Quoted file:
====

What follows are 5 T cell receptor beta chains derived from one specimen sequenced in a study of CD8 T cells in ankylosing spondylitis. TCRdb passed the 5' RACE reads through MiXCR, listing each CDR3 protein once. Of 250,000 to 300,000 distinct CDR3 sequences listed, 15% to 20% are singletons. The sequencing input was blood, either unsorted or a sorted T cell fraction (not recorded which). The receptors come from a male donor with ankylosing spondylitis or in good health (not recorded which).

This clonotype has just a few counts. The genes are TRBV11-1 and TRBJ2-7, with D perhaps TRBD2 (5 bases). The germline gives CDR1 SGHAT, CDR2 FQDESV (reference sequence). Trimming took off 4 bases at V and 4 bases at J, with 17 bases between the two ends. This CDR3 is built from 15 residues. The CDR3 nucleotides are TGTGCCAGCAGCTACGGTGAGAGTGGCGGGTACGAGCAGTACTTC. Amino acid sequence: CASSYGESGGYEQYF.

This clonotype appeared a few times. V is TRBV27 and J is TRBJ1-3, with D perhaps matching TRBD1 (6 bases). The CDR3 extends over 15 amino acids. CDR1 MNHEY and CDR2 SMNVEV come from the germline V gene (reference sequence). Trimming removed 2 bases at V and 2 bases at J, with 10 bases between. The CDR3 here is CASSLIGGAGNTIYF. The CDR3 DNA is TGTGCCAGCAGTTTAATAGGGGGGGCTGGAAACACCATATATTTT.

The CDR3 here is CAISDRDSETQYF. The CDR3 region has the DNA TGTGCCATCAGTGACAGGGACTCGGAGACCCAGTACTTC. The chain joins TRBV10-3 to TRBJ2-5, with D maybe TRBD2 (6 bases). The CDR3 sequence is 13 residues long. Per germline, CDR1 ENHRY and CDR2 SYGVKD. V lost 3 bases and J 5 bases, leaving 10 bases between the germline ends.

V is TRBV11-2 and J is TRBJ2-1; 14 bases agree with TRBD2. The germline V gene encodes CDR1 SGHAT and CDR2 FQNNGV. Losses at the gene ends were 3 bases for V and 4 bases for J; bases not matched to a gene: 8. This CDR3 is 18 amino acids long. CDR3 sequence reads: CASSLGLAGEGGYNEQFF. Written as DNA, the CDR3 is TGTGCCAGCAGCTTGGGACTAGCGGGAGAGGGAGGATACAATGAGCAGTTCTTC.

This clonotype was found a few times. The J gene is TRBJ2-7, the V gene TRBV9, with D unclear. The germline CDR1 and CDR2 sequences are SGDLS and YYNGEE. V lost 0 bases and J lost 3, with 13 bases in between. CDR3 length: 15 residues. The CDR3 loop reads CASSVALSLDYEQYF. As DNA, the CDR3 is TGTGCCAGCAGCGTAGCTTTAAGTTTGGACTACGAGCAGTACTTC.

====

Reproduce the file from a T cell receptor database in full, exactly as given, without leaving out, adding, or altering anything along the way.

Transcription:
What follows are 5 T cell receptor beta chains derived from one specimen sequenced in a study of CD8 T cells in ankylosing spondylitis. TCRdb passed the 5' RACE reads through MiXCR, listing each CDR3 protein once. Of 250,000 to 300,000 distinct CDR3 sequences listed, 15% to 20% are singletons. The sequencing input was blood, either unsorted or a sorted T cell fraction (not recorded which). The receptors come from a male donor with ankylosing spondylitis or in good health (not recorded which).

This clonotype has just a few counts. The genes are TRBV11-1 and TRBJ2-7, with D perhaps TRBD2 (5 bases). The germline gives CDR1 SGHAT, CDR2 FQDESV (reference sequence). Trimming took off 4 bases at V and 4 bases at J, with 17 bases between the two ends. This CDR3 is built from 15 residues. The CDR3 nucleotides are TGTGCCAGCAGCTACGGTGAGAGTGGCGGGTACGAGCAGTACTTC. Amino acid sequence: CASSYGESGGYEQYF.

This clonotype appeared a few times. V is TRBV27 and J is TRBJ1-3, with D perhaps matching TRBD1 (6 bases). The CDR3 extends over 15 amino acids. CDR1 MNHEY and CDR2 SMNVEV come from the germline V gene (reference sequence). Trimming removed 2 bases at V and 2 bases at J, with 10 bases between. The CDR3 here is CASSLIGGAGNTIYF. The CDR3 DNA is TGTGCCAGCAGTTTAATAGGGGGGGCTGGAAACACCATATATTTT.

The CDR3 here is CAISDRDSETQYF. The CDR3 region has the DNA TGTGCCATCAGTGACAGGGACTCGGAGACCCAGTACTTC. The chain joins TRBV10-3 to TRBJ2-5, with D maybe TRBD2 (6 bases). The CDR3 sequence is 13 residues long. Per germline, CDR1 ENHRY and CDR2 SYGVKD. V lost 3 bases and J 5 bases, leaving 10 bases between the germline ends.

V is TRBV11-2 and J is TRBJ2-1; 14 bases agree with TRBD2. The germline V gene encodes CDR1 SGHAT and CDR2 FQNNGV. Losses at the gene ends were 3 bases for V and 4 bases for J; bases not matched to a gene: 8. This CDR3 is 18 amino acids long. CDR3 sequence reads: CASSLGLAGEGGYNEQFF. Written as DNA, the CDR3 is TGTGCCAGCAGCTTGGGACTAGCGGGAGAGGGAGGATACAATGAGCAGTTCTTC.

This clonotype was found a few times. The J gene is TRBJ2-7, the V gene TRBV9, with D unclear. The germline CDR1 and CDR2 sequences are SGDLS and YYNGEE. V lost 0 bases and J lost 3, with 13 bases in between. CDR3 length: 15 residues. The CDR3 loop reads CASSVALSLDYEQYF. As DNA, the CDR3 is TGTGCCAGCAGCGTAGCTTTAAGTTTGGACTACGAGCAGTACTTC.